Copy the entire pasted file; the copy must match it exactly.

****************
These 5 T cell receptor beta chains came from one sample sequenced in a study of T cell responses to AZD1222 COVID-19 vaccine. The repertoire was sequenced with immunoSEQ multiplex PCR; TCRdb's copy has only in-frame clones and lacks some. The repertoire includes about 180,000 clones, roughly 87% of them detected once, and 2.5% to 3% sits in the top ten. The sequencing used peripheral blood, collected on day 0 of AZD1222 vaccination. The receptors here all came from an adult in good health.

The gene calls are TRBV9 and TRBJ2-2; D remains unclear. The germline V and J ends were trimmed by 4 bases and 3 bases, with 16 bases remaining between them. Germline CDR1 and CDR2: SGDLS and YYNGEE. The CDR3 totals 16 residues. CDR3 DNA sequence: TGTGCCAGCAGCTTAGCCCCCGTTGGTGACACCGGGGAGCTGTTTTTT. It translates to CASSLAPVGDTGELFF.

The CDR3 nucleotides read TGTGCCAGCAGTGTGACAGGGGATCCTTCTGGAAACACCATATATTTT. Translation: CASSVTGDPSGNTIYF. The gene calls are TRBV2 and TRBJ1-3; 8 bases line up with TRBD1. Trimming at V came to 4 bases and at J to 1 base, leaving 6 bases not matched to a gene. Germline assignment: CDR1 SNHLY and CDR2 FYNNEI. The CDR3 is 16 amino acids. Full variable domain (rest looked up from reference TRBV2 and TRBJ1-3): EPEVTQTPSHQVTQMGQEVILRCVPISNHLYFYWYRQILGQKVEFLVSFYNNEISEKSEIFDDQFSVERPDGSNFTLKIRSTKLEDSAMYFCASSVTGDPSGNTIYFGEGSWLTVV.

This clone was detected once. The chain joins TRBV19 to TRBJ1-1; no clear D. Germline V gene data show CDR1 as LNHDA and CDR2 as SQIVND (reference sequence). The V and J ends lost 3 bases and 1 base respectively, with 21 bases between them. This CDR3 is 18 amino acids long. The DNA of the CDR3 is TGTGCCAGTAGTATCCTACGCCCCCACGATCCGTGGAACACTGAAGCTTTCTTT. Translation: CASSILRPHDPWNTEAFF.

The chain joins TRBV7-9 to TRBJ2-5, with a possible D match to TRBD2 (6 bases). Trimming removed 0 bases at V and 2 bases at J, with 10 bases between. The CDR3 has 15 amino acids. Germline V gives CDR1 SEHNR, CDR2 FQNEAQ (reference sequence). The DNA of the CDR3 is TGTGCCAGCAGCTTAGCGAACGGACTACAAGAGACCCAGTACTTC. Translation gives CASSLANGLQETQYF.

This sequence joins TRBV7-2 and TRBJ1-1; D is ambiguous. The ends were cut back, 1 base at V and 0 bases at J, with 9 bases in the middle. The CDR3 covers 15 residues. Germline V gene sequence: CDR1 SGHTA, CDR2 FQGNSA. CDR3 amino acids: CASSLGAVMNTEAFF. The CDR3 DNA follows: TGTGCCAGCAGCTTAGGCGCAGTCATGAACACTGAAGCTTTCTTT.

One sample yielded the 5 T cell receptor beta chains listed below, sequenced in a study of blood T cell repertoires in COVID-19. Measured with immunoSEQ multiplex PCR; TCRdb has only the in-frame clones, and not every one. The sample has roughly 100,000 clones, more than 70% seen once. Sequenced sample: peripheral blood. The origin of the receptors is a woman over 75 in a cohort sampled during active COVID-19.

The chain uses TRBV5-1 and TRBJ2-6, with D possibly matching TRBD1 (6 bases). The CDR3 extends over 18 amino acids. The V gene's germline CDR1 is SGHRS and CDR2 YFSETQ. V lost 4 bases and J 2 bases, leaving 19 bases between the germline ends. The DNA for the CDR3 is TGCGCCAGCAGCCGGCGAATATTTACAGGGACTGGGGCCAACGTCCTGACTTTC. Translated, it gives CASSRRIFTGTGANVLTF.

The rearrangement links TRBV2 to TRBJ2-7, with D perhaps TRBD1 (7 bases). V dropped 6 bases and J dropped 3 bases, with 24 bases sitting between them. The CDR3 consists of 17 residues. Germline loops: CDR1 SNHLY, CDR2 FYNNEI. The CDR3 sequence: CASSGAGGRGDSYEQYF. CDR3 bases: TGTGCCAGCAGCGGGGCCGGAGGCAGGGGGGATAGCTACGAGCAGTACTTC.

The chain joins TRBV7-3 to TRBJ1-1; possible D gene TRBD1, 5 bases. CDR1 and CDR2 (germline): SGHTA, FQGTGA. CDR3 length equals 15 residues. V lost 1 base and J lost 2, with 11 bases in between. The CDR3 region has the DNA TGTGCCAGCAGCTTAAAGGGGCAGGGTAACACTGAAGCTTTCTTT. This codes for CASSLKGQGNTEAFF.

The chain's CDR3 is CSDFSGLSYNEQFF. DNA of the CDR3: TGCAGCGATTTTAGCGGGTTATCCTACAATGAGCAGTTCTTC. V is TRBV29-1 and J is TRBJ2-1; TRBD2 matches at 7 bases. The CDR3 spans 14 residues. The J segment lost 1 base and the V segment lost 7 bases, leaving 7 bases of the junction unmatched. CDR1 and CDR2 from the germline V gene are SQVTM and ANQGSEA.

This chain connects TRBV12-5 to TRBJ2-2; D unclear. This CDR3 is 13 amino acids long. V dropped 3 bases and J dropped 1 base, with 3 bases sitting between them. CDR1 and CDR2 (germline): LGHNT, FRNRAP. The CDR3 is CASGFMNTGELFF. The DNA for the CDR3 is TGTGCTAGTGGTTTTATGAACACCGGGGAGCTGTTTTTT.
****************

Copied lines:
These 5 T cell receptor beta chains came from one sample sequenced in a study of T cell responses to AZD1222 COVID-19 vaccine. The repertoire was sequenced with immunoSEQ multiplex PCR; TCRdb's copy has only in-frame clones and lacks some. The repertoire includes about 180,000 clones, roughly 87% of them detected once, and 2.5% to 3% sits in the top ten. The sequencing used peripheral blood, collected on day 0 of AZD1222 vaccination. The receptors here all came from an adult in good health.

The gene calls are TRBV9 and TRBJ2-2; D remains unclear. The germline V and J ends were trimmed by 4 bases and 3 bases, with 16 bases remaining between them. Germline CDR1 and CDR2: SGDLS and YYNGEE. The CDR3 totals 16 residues. CDR3 DNA sequence: TGTGCCAGCAGCTTAGCCCCCGTTGGTGACACCGGGGAGCTGTTTTTT. It translates to CASSLAPVGDTGELFF.

The CDR3 nucleotides read TGTGCCAGCAGTGTGACAGGGGATCCTTCTGGAAACACCATATATTTT. Translation: CASSVTGDPSGNTIYF. The gene calls are TRBV2 and TRBJ1-3; 8 bases line up with TRBD1. Trimming at V came to 4 bases and at J to 1 base, leaving 6 bases not matched to a gene. Germline assignment: CDR1 SNHLY and CDR2 FYNNEI. The CDR3 is 16 amino acids. Full variable domain (rest looked up from reference TRBV2 and TRBJ1-3): EPEVTQTPSHQVTQMGQEVILRCVPISNHLYFYWYRQILGQKVEFLVSFYNNEISEKSEIFDDQFSVERPDGSNFTLKIRSTKLEDSAMYFCASSVTGDPSGNTIYFGEGSWLTVV.

This clone was detected once. The chain joins TRBV19 to TRBJ1-1; no clear D. Germline V gene data show CDR1 as LNHDA and CDR2 as SQIVND (reference sequence). The V and J ends lost 3 bases and 1 base respectively, with 21 bases between them. This CDR3 is 18 amino acids long. The DNA of the CDR3 is TGTGCCAGTAGTATCCTACGCCCCCACGATCCGTGGAACACTGAAGCTTTCTTT. Translation: CASSILRPHDPWNTEAFF.

The chain joins TRBV7-9 to TRBJ2-5, with a possible D match to TRBD2 (6 bases). Trimming removed 0 bases at V and 2 bases at J, with 10 bases between. The CDR3 has 15 amino acids. Germline V gives CDR1 SEHNR, CDR2 FQNEAQ (reference sequence). The DNA of the CDR3 is TGTGCCAGCAGCTTAGCGAACGGACTACAAGAGACCCAGTACTTC. Translation gives CASSLANGLQETQYF.

This sequence joins TRBV7-2 and TRBJ1-1; D is ambiguous. The ends were cut back, 1 base at V and 0 bases at J, with 9 bases in the middle. The CDR3 covers 15 residues. Germline V gene sequence: CDR1 SGHTA, CDR2 FQGNSA. CDR3 amino acids: CASSLGAVMNTEAFF. The CDR3 DNA follows: TGTGCCAGCAGCTTAGGCGCAGTCATGAACACTGAAGCTTTCTTT.

One sample yielded the 5 T cell receptor beta chains listed below, sequenced in a study of blood T cell repertoires in COVID-19. Measured with immunoSEQ multiplex PCR; TCRdb has only the in-frame clones, and not every one. The sample has roughly 100,000 clones, more than 70% seen once. Sequenced sample: peripheral blood. The origin of the receptors is a woman over 75 in a cohort sampled during active COVID-19.

The chain uses TRBV5-1 and TRBJ2-6, with D possibly matching TRBD1 (6 bases). The CDR3 extends over 18 amino acids. The V gene's germline CDR1 is SGHRS and CDR2 YFSETQ. V lost 4 bases and J 2 bases, leaving 19 bases between the germline ends. The DNA for the CDR3 is TGCGCCAGCAGCCGGCGAATATTTACAGGGACTGGGGCCAACGTCCTGACTTTC. Translated, it gives CASSRRIFTGTGANVLTF.

The rearrangement links TRBV2 to TRBJ2-7, with D perhaps TRBD1 (7 bases). V dropped 6 bases and J dropped 3 bases, with 24 bases sitting between them. The CDR3 consists of 17 residues. Germline loops: CDR1 SNHLY, CDR2 FYNNEI. The CDR3 sequence: CASSGAGGRGDSYEQYF. CDR3 bases: TGTGCCAGCAGCGGGGCCGGAGGCAGGGGGGATAGCTACGAGCAGTACTTC.

The chain joins TRBV7-3 to TRBJ1-1; possible D gene TRBD1, 5 bases. CDR1 and CDR2 (germline): SGHTA, FQGTGA. CDR3 length equals 15 residues. V lost 1 base and J lost 2, with 11 bases in between. The CDR3 region has the DNA TGTGCCAGCAGCTTAAAGGGGCAGGGTAACACTGAAGCTTTCTTT. This codes for CASSLKGQGNTEAFF.

The chain's CDR3 is CSDFSGLSYNEQFF. DNA of the CDR3: TGCAGCGATTTTAGCGGGTTATCCTACAATGAGCAGTTCTTC. V is TRBV29-1 and J is TRBJ2-1; TRBD2 matches at 7 bases. The CDR3 spans 14 residues. The J segment lost 1 base and the V segment lost 7 bases, leaving 7 bases of the junction unmatched. CDR1 and CDR2 from the germline V gene are SQVTM and ANQGSEA.

This chain connects TRBV12-5 to TRBJ2-2; D unclear. This CDR3 is 13 amino acids long. V dropped 3 bases and J dropped 1 base, with 3 bases sitting between them. CDR1 and CDR2 (germline): LGHNT, FRNRAP. The CDR3 is CASGFMNTGELFF. The DNA for the CDR3 is TGTGCTAGTGGTTTTATGAACACCGGGGAGCTGTTTTTT.